The news that the verdict would finally be delivered on July 22 (today) made her speechless. There's now a ray of hope that she might see justice done for a crime that had taken the life of her two-and-a-half-year-old son more than two decades ago.
Exhausted by the wait that took almost half of her 57 years of life, Laily Begum struggled to remember if she had a photograph of her son.
“No,” she said unmindfully.
But moments later, her forehead creased in wrinkles. She left for her second-floor flat in the four-storey government quarters, requesting this correspondent to wait downstairs.
She came back 20 minutes later with a photograph, taken a year and a half before adulterated drugs had killed her son Mohammad Rajib.
“You understand what it means to me, don't you? This is all I have left of my son. Please don't forget to bring it back to me,” pleaded Laily, the mother of one among 2,700 children who perished between 1980 and 1992, for taking paracetamol syrup poisoned with the toxic chemical diethylene glycol.
Laily took a trip down memory lane to the day when the photo was taken. All the family members had lined up that day in front of the camera her expatriate brother-in-law had brought.
The pair of hands in bangles, clapping, seen in a corner of the photo, was Laily's, encouraging her baby boy to smile as he crawled holding a feeder on a floor mat.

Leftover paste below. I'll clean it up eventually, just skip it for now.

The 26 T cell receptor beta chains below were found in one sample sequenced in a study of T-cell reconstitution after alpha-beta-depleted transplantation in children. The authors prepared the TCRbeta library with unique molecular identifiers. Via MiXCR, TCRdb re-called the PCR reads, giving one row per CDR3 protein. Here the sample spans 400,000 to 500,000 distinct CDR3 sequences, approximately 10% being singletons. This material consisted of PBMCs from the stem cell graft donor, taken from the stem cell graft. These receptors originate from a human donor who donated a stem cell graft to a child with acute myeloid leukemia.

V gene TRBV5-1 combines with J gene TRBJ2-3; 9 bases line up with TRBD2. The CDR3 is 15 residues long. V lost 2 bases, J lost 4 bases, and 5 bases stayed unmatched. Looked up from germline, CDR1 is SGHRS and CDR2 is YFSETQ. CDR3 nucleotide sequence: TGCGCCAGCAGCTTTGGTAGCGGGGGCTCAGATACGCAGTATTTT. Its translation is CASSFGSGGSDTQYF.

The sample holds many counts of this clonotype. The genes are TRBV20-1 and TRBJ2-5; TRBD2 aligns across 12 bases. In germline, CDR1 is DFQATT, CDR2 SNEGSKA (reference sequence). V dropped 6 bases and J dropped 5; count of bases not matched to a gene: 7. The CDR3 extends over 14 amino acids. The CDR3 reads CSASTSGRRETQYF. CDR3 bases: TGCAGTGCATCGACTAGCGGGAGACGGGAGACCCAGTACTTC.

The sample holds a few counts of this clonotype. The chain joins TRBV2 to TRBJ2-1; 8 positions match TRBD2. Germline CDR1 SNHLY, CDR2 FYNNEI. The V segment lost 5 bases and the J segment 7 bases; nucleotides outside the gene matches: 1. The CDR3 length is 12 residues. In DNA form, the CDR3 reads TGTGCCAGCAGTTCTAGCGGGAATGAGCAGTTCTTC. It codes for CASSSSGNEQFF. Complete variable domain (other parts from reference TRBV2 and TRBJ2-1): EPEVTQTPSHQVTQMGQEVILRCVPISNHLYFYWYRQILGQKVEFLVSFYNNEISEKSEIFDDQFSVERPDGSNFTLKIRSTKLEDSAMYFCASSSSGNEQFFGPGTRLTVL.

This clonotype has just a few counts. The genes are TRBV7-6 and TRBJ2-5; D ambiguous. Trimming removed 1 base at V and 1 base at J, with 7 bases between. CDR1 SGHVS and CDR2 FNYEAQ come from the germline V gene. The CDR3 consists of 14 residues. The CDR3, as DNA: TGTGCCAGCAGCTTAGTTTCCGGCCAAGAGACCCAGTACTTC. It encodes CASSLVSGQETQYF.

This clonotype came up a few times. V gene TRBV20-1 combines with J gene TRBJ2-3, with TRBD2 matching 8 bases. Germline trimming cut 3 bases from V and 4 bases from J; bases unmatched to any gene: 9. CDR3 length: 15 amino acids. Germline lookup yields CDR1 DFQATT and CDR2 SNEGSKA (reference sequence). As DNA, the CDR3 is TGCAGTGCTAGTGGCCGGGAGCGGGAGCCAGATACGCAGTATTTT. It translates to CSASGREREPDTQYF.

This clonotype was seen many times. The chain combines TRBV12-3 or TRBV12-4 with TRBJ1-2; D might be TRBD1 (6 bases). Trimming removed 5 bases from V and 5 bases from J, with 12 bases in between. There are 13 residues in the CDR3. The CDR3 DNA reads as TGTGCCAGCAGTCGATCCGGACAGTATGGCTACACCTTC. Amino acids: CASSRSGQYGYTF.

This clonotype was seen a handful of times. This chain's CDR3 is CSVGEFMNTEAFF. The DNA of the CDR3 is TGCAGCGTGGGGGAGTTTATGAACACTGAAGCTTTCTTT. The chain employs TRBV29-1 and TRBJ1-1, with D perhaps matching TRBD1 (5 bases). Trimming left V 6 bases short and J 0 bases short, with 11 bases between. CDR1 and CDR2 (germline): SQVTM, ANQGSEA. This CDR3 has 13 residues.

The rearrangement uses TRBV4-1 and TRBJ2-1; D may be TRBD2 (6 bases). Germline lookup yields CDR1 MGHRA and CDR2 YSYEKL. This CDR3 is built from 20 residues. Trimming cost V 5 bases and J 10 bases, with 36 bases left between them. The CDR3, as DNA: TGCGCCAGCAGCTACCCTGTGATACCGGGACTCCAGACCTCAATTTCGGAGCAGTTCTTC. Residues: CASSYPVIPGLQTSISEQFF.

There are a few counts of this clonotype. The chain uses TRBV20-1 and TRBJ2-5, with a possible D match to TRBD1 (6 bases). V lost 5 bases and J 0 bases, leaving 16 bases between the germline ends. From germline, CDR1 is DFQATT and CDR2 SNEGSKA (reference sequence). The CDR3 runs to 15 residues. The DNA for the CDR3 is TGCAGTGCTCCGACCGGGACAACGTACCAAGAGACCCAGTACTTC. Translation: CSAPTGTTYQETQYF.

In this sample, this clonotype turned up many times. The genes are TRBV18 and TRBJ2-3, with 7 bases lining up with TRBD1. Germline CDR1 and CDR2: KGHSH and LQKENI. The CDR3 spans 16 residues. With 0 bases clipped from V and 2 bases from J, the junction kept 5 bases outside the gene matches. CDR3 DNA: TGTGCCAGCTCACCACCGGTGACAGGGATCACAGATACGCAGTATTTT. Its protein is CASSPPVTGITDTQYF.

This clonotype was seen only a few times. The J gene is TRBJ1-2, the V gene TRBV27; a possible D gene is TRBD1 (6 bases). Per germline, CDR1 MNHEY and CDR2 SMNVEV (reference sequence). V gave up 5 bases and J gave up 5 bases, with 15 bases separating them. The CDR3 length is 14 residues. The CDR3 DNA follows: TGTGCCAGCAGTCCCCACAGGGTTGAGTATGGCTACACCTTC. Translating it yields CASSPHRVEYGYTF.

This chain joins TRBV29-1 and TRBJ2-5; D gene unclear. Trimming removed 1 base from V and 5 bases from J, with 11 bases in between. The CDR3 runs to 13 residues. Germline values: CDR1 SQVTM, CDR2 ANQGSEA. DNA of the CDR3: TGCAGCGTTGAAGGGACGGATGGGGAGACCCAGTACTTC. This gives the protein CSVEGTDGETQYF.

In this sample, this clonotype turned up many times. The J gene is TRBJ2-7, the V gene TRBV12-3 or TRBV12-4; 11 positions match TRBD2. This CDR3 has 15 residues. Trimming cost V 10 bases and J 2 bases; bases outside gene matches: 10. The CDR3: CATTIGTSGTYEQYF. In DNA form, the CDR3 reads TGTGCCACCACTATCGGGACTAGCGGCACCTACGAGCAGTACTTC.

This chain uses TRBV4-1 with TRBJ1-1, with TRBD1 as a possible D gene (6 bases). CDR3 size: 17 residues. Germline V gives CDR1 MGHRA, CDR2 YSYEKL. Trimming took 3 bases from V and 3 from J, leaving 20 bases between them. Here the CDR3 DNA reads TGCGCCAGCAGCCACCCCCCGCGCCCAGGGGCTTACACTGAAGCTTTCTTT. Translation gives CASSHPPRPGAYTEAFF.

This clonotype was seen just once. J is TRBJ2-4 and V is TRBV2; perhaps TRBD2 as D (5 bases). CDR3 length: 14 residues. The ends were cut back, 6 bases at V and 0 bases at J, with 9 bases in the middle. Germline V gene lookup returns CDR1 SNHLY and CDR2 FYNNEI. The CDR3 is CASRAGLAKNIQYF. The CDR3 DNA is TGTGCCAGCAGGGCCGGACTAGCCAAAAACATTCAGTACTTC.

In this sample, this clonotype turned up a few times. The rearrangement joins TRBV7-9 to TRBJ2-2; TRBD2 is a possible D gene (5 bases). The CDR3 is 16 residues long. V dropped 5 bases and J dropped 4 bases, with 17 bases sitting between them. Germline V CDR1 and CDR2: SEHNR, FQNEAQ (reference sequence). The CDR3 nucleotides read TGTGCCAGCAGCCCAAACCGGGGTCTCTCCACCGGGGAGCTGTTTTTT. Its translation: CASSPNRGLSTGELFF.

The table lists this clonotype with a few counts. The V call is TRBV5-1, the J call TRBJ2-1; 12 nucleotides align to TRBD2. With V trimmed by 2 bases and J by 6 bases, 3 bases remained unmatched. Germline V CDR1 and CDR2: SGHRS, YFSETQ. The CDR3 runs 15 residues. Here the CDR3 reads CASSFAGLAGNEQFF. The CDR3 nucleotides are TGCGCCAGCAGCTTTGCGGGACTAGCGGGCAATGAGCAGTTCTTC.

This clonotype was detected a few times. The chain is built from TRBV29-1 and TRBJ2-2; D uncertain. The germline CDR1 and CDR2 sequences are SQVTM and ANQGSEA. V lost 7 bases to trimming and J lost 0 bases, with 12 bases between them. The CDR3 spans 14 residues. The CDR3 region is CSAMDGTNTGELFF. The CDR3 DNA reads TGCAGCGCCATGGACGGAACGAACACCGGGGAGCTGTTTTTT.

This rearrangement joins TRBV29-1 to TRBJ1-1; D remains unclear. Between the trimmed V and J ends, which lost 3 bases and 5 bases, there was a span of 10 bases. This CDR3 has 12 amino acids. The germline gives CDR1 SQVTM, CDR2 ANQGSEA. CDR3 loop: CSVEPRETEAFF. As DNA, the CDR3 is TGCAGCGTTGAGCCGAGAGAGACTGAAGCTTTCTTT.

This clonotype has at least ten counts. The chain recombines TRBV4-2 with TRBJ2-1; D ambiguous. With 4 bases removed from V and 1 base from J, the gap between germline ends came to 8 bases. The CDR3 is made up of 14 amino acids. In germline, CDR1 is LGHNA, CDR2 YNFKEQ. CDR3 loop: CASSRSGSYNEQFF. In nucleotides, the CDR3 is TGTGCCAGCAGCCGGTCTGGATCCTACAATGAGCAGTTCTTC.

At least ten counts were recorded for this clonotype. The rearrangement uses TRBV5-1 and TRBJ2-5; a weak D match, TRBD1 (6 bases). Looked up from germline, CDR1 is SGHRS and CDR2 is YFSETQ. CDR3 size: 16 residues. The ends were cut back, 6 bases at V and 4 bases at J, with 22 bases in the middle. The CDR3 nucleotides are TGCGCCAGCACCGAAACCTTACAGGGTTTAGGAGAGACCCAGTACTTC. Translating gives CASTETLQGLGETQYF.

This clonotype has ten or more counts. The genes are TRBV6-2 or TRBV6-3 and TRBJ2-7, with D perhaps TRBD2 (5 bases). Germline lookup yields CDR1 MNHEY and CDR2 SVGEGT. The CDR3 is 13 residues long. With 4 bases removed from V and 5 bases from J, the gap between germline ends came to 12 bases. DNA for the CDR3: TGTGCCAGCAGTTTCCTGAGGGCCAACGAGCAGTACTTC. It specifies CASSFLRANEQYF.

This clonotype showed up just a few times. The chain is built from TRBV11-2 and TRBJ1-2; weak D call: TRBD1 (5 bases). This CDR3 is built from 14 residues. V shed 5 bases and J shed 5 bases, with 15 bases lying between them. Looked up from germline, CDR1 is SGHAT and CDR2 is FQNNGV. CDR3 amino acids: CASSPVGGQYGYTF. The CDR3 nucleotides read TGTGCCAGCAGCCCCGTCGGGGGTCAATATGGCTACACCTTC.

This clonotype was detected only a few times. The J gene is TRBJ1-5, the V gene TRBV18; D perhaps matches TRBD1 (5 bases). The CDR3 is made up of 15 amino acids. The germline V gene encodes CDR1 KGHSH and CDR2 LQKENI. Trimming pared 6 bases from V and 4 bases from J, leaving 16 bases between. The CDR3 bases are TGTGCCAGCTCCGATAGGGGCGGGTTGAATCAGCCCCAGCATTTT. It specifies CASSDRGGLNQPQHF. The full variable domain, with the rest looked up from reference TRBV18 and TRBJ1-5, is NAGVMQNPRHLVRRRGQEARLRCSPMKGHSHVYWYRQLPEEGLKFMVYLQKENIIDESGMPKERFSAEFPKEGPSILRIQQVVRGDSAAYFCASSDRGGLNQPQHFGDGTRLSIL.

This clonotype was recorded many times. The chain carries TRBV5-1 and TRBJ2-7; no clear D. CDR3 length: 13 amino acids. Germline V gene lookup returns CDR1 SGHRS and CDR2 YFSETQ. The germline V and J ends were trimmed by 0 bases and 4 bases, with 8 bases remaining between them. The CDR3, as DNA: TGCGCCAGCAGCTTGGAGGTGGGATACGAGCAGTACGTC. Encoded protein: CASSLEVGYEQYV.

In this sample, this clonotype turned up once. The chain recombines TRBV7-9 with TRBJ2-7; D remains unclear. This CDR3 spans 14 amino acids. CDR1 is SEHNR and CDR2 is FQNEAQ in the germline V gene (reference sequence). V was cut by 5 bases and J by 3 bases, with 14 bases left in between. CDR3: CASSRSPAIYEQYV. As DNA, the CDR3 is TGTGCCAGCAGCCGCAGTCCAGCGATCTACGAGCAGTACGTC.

“He was looking so cute that his uncle could not help taking a snap of him,” recollected Laily.
Kawsar Islam Rakib, 17, was standing by his mother Laily as she was talking to The Daily Star.
Breaking the silence he said, “I could not but vent my hatred when I learned about the horrific act. Only the state is to blame for this.”
At this point, 31-year-old Mohammad Mohiuddin joined the discussion.
Mohiuddin's younger brother Masud was among 10 children who had died at the same time after being given the paracetamol syrup distributed at the health facility set up for employees working at Bangabhaban, the President's office.
Masud had just learned to walk then.
Their father Mohammad Hadis was the house laskar of the president, while Rajib's father Abdul Qader was the president's cook.
It was more painful for their neighbour. Their baby daughter Saima was given the syrup after Masud was hospitalised. They did not know that the syrup meant for curing them was actually poisoned.
When Masud died, they had to go through the agonising wait for their daughter's turn.
Saima began having urine-related difficulties soon after having the paracetamol syrup. She was admitted to Dhaka Shishu Hospital where she died of kidney failure like the other victims.
“What a pretty girl she was! The disease for which these unfortunate babies had to take that medicine was nothing but seasonal fever,” Mohiuddin said.
Another family left the Bangabhaban staff quarters for some unknown place after the retirement of its bread earner. That family had lost a boy and a girl in one week.
Soon after the interviews of the parents were taken, the father of another one-and-a-half-year old victim rang up this correspondent.
“My dear son, please don't cause the father, who has endured such an irreparable loss, more trouble. Please don't disclose my identity. I am just a servant of the president.
“Don't you think I would have seen justice long ago had the state's guardian [the President] cared for us at all?”